Archive for Saturday, January 19, 2002

Tech firms’ outlooks disappoint investors

January 19, 2002


— Cautious outlooks from Microsoft and IBM sent technology stocks tumbling Friday as investors worried that an economic recovery might be further delayed. The tech-driven Nasdaq composite index closed out its worst week since the terror attacks.

Analysts said the sharp drop was to be expected given all the buying investors indulged in late last year when they expected business to turn around quickly in 2002.

The tech sector took the brunt of the selling as the Nasdaq fell 55.48, or 2.8 percent, to 1,930.34 and ended the week down 92.12, or 4.6 percent. The last time the Nasdaq had a bigger weekly percentage decline was Sept. 21-28, when it plunged 16 percent after the Sept. 11 terror attacks.

The market's other major indexes also posted sharp daily and weekly declines. The Dow Jones industrial average sank 78.19, or 0.8 percent, to 9,771.85, with IBM and Microsoft its weakest components. For the week, the Dow fell 215.68, or 2.2 percent.

The downturn reflected the market's disappointment with statements from IBM and Microsoft late Thursday in which both companies said they didn't know if a recovery had started. Although the high-tech bellwethers beat earnings expectations, that wasn't enough for Wall Street, which had been buying on the assumption the companies would confirm a turnaround in progress.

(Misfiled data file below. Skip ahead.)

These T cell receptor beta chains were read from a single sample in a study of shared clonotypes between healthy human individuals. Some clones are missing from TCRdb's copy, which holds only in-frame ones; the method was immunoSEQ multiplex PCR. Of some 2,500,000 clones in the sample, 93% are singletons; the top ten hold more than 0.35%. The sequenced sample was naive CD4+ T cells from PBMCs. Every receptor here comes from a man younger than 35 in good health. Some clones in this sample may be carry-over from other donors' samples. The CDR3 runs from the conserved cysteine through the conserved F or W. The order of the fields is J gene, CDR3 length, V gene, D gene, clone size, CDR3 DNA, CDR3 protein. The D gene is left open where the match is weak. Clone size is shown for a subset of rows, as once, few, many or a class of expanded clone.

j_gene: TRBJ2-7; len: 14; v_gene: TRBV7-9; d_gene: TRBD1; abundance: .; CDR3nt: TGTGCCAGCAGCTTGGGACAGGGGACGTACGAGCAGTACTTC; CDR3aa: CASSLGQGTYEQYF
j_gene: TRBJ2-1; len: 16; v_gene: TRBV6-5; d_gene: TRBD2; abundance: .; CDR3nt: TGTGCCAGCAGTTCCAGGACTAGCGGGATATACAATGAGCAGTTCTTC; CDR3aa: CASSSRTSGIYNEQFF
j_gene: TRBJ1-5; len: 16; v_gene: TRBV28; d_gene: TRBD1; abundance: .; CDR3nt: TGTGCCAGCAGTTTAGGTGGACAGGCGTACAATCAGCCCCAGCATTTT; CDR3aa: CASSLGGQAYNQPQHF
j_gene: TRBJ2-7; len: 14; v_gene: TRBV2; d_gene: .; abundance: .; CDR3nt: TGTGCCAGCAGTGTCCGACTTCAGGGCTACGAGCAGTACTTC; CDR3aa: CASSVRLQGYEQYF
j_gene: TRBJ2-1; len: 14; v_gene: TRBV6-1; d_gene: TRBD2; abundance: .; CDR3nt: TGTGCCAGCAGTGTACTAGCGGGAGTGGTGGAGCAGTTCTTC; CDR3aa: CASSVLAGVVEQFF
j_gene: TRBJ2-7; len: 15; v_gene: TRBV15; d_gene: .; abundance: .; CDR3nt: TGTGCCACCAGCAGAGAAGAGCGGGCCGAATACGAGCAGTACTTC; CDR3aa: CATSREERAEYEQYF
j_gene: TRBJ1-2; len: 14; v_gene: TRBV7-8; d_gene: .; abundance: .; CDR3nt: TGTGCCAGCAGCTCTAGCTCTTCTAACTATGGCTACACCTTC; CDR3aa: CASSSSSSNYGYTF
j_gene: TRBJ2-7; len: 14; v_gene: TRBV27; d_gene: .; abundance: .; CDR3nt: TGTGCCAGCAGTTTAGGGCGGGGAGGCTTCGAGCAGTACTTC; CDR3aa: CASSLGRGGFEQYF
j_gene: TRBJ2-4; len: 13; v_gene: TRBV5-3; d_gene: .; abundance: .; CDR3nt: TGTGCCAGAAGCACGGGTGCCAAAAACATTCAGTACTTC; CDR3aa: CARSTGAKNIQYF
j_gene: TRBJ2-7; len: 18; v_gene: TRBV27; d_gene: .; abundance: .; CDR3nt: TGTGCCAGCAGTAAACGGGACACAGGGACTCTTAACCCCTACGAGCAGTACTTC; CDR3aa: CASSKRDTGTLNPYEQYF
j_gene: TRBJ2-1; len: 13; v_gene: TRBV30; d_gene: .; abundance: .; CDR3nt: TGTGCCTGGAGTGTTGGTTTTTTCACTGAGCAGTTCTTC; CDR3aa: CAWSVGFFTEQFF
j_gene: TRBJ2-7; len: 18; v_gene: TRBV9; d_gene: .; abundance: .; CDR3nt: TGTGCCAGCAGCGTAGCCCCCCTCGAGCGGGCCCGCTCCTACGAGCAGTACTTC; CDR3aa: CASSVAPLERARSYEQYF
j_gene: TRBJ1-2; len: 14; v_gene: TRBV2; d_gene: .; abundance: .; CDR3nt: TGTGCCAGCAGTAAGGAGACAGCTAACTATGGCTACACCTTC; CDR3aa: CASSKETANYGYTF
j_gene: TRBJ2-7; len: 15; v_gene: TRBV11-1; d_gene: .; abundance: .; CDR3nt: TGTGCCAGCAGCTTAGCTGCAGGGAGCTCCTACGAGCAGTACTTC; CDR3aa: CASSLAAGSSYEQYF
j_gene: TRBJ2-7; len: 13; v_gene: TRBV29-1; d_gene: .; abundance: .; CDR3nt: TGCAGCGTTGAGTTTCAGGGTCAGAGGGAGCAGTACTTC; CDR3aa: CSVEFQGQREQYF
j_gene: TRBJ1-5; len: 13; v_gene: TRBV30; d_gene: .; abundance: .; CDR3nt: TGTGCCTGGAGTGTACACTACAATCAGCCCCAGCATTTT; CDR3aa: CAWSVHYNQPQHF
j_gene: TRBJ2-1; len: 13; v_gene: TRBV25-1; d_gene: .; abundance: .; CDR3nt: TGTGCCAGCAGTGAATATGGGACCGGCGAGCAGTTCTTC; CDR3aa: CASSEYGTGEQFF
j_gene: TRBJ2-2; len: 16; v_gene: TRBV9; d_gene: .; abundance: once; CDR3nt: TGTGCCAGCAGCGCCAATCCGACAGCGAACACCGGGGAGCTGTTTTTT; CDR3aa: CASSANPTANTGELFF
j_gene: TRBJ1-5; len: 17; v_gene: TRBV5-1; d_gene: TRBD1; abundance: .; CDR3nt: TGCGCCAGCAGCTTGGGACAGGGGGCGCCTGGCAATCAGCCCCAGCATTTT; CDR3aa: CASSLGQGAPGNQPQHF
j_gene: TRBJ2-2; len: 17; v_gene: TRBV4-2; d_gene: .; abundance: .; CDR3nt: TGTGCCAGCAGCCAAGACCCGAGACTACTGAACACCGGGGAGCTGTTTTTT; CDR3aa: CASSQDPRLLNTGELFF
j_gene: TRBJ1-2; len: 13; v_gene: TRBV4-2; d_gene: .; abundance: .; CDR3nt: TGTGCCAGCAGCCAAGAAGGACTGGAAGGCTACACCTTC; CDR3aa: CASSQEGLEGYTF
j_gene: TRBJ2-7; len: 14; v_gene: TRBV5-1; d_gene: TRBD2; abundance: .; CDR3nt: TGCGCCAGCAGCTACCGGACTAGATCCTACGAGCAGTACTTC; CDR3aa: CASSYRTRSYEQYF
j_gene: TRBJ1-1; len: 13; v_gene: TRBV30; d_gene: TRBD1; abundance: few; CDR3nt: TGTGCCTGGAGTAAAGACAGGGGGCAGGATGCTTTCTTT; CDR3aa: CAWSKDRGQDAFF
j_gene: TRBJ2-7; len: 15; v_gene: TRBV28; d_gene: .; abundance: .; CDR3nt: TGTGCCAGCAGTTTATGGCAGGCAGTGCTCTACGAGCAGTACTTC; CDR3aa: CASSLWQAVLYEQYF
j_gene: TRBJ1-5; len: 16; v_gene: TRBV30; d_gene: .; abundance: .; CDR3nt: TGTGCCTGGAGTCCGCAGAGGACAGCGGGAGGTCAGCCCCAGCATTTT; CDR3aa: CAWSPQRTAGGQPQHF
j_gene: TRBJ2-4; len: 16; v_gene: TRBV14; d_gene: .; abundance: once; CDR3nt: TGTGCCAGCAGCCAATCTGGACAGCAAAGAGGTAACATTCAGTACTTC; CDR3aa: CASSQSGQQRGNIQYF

IBM fell $5.65 to $114.25, while Microsoft tumbled $3.76 to $66.10. The selling spread to other technology issues, including Intel, which issued a similarly cloudy forecast earlier this week. The chip maker, also a Dow industrial, fell $1.05 to $33.48.

Blue chips experienced widespread weakness, which analysts attributed to the Enron bankruptcy, caused by questionable accounting procedures. Fears that struggling retailer Kmart would file for bankruptcy protection also weighed on investors.

Enron has been delisted from the New York Stock Exchange, and is selling for pennies a share on the over-the-counter market.

Among blue chips, J.P. Morgan Chase dropped 94 cents to $35.91, Merck fell 60 cents to $58 and Wal-Mart declined 41 cents to $56.35.

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